It is no secret that one of my favorite ways to photograph is backlit. Getting that beautiful light popping right behind your subject just adds so much dimension and interest and beauty into a photograph that I am sure it will be something I continue to do for a long time. Backlighting subjects can be difficult and it is one of the techniques that I have practiced the MOST since I started learning. The two most important things to remember is to expose properly for your subject and try to avoid lens flare.
Example: I was at a friends house for a baby shower a while ago and the party was mostly in her backyard. Later in the afternoon I started noticing how amazing the light was looking in the side portion of her yard. The way the light was coming through the trees was stunning. I knew this would be a perfect location for a session. I ended up taking the Sansoms to their backyard for half of their maternity session! After the session, my friends girls came home from gymnastics and I asked if I could take a couple of photos of them in their beautifully lit backyard. The background is literally just a fence and a tree, but the way the light was shining through, I knew it would make a dynamic photo. Here are a few I took of the girls having some fun doing some jumps for me.
Even it out
When considering the light for your photograph, in order to really highlight your subject and make them the focus of the photo you want to make sure the light is even on their face(s). Hotspots (bright spots) or deep shadows (usually in the eye sockets) are some of the biggest distractors from really letting your subjects "shine". If you have a stunning background but the light your subject would be in is dappled (spotted) or really harsh, they will end up squinting or with racoon eyes and nothing about the photo pops. Related Post: Harsh Even and Back Light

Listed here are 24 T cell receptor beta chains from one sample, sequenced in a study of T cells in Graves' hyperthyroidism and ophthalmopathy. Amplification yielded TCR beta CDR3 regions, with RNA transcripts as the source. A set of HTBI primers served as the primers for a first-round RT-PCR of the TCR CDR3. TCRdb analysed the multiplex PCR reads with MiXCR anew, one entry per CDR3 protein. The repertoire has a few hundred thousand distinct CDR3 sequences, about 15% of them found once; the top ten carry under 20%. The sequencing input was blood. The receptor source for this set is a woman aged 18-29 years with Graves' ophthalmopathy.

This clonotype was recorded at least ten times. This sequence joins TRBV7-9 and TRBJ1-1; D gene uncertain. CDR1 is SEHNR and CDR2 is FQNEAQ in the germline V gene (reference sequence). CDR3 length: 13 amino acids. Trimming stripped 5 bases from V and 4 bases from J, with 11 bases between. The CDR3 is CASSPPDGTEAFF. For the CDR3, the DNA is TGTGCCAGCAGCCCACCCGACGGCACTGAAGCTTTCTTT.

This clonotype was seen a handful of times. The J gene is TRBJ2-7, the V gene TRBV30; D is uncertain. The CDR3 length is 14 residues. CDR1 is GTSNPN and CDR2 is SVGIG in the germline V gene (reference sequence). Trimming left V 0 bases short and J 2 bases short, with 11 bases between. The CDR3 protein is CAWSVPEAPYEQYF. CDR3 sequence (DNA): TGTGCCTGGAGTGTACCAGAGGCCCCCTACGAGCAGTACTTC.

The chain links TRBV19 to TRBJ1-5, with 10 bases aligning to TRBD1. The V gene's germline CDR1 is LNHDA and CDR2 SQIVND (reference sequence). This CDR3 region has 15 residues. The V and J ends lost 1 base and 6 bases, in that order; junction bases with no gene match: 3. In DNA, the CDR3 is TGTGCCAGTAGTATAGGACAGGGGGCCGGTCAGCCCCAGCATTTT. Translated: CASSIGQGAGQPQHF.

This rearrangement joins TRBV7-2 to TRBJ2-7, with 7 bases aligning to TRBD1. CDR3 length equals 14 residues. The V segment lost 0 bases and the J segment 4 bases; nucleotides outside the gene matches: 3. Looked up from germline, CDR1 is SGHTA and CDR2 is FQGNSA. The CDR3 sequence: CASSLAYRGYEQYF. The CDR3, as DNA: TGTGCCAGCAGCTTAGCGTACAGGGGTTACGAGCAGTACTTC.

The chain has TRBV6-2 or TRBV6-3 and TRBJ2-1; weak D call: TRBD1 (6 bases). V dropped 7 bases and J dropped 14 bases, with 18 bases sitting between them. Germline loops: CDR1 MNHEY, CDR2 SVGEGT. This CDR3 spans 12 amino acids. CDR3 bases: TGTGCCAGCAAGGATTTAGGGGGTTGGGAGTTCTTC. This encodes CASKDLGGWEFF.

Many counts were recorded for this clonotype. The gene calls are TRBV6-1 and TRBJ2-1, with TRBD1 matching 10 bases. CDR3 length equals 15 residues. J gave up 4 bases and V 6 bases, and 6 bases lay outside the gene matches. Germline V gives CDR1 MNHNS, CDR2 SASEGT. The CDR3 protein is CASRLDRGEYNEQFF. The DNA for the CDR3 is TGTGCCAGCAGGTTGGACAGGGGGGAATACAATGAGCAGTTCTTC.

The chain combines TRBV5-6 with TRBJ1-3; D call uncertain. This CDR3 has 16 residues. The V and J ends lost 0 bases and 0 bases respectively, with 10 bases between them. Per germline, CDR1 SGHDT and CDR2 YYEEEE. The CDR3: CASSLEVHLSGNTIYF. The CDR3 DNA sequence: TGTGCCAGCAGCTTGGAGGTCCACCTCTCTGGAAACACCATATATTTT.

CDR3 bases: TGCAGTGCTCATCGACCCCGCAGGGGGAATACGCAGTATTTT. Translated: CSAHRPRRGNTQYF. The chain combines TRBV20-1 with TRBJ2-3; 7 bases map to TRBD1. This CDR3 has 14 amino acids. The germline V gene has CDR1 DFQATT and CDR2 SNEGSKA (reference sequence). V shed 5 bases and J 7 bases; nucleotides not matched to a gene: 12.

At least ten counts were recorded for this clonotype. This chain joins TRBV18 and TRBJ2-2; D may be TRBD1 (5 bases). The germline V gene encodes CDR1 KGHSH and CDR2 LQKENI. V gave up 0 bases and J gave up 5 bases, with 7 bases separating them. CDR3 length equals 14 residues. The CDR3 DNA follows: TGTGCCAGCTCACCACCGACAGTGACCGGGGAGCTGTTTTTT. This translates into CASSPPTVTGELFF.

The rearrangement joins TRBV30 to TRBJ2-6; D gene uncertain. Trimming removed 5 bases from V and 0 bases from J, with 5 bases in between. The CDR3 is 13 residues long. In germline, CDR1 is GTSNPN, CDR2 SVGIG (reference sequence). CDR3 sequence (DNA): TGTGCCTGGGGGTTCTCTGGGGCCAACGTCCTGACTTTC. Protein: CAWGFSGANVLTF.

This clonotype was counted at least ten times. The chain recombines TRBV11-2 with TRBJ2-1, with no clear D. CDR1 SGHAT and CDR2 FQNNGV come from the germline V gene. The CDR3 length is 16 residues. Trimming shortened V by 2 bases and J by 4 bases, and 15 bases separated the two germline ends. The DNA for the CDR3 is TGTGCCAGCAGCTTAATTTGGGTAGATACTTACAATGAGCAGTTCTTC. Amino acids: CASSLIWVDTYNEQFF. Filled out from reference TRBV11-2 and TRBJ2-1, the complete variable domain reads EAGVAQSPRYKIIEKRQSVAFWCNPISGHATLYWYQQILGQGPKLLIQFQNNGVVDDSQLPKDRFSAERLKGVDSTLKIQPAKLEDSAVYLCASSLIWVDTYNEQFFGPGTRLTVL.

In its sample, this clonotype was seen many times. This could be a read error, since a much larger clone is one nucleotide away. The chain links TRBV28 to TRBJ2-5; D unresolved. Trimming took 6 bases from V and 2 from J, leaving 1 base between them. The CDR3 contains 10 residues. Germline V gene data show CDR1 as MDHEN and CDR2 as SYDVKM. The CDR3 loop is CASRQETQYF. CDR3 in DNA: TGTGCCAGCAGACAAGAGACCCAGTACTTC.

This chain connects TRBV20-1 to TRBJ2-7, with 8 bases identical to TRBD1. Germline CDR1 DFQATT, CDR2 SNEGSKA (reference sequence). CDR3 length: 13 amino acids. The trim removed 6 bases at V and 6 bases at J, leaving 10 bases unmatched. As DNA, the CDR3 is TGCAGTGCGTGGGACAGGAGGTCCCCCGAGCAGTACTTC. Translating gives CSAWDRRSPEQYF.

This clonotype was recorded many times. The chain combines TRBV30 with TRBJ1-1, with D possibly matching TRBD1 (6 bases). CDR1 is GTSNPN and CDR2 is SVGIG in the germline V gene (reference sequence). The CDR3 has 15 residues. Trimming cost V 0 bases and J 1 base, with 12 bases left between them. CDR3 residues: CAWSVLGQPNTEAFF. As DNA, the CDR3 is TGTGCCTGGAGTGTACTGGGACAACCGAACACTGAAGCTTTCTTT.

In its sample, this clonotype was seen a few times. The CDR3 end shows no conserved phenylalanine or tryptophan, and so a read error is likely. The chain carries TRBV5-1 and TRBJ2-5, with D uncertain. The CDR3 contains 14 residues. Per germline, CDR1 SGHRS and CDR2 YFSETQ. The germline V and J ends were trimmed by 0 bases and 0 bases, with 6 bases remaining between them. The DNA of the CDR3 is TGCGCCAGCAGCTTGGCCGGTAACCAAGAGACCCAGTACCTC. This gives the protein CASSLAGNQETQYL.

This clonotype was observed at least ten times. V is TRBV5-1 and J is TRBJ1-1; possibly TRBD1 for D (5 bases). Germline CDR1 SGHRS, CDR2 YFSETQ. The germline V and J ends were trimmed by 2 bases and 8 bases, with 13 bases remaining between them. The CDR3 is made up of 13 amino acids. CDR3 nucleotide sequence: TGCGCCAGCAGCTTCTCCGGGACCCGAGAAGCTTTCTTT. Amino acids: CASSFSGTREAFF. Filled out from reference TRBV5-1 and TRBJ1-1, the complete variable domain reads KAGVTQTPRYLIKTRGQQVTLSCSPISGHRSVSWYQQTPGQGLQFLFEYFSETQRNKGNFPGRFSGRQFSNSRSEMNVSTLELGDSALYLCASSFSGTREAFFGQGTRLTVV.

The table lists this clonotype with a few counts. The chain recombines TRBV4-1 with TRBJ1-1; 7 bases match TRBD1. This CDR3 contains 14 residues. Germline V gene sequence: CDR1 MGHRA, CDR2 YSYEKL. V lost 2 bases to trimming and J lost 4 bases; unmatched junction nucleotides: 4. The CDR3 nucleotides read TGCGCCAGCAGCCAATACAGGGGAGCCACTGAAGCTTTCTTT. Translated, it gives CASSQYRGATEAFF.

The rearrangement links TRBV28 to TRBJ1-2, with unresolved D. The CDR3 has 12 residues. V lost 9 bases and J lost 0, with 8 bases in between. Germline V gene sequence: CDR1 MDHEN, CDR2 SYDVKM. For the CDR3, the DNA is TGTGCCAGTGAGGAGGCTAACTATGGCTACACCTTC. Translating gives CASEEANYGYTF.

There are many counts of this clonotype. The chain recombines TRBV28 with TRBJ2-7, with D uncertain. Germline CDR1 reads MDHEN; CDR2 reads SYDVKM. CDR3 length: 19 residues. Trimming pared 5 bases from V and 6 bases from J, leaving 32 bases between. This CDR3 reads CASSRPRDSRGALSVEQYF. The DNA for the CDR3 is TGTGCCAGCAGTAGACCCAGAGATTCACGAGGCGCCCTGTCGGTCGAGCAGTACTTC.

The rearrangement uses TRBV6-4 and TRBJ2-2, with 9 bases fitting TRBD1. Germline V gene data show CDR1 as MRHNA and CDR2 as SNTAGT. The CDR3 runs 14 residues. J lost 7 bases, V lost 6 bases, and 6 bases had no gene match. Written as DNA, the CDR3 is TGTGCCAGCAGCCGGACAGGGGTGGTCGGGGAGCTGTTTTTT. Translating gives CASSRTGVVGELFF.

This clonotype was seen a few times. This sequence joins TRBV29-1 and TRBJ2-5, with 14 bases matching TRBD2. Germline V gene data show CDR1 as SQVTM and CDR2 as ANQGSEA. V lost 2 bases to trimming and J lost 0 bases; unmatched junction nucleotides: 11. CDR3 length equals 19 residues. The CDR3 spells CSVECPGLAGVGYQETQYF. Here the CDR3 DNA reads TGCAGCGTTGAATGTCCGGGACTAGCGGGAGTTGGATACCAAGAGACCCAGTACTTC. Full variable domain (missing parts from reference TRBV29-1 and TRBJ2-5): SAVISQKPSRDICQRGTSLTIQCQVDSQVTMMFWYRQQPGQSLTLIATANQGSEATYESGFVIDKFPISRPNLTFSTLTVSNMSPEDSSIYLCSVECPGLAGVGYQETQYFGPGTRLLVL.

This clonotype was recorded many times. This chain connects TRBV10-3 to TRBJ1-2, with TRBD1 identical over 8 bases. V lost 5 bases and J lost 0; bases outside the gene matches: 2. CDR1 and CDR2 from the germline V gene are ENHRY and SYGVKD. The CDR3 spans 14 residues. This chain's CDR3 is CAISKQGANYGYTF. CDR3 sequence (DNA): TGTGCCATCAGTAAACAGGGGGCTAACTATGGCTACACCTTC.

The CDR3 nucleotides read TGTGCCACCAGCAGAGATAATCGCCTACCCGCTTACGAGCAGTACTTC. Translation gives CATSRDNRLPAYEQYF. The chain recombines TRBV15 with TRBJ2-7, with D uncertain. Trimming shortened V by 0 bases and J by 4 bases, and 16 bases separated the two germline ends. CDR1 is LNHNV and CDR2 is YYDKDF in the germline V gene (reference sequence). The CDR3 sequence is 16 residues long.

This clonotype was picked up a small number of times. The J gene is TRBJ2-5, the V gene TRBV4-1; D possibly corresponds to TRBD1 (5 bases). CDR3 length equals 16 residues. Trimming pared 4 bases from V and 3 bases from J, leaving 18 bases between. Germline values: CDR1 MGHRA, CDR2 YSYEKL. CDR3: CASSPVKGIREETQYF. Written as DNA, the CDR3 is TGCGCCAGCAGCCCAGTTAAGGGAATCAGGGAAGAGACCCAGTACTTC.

Example: I sat Trevor and Mary down on some concrete steps for a couple of reasons. First, the concrete is a great natural reflector that would bounce the light that was coming from the right side back on to their faces and second, the steps were completely evenly lit. I composed the shot so that there were no distracting elements or hot spots in front or behind them which allows you to focus solely on them and their expressions.
I hope you found these examples helpful for looking for that yummy light and stay tuned for a few other posts in this series coming in the next few months!